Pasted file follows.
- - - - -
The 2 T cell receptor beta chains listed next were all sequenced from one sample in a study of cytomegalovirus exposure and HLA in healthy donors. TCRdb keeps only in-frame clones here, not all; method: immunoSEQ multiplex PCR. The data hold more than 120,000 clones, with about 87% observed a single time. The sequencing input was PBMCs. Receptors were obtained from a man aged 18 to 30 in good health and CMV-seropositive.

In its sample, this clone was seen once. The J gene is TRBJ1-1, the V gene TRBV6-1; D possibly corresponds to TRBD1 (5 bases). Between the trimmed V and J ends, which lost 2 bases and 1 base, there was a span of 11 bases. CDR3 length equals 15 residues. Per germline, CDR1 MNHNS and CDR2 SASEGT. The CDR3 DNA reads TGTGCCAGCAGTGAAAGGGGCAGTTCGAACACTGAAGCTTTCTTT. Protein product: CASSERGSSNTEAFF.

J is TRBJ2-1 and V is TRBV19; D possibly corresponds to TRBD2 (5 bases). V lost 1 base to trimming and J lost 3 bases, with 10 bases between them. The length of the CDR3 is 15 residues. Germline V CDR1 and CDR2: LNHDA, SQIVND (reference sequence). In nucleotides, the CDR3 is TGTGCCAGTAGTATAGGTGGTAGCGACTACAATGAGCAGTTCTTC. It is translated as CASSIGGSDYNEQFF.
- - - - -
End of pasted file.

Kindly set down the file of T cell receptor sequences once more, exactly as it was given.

The 2 T cell receptor beta chains listed next were all sequenced from one sample in a study of cytomegalovirus exposure and HLA in healthy donors. TCRdb keeps only in-frame clones here, not all; method: immunoSEQ multiplex PCR. The data hold more than 120,000 clones, with about 87% observed a single time. The sequencing input was PBMCs. Receptors were obtained from a man aged 18 to 30 in good health and CMV-seropositive.

In its sample, this clone was seen once. The J gene is TRBJ1-1, the V gene TRBV6-1; D possibly corresponds to TRBD1 (5 bases). Between the trimmed V and J ends, which lost 2 bases and 1 base, there was a span of 11 bases. CDR3 length equals 15 residues. Per germline, CDR1 MNHNS and CDR2 SASEGT. The CDR3 DNA reads TGTGCCAGCAGTGAAAGGGGCAGTTCGAACACTGAAGCTTTCTTT. Protein product: CASSERGSSNTEAFF.

J is TRBJ2-1 and V is TRBV19; D possibly corresponds to TRBD2 (5 bases). V lost 1 base to trimming and J lost 3 bases, with 10 bases between them. The length of the CDR3 is 15 residues. Germline V CDR1 and CDR2: LNHDA, SQIVND (reference sequence). In nucleotides, the CDR3 is TGTGCCAGTAGTATAGGTGGTAGCGACTACAATGAGCAGTTCTTC. It is translated as CASSIGGSDYNEQFF.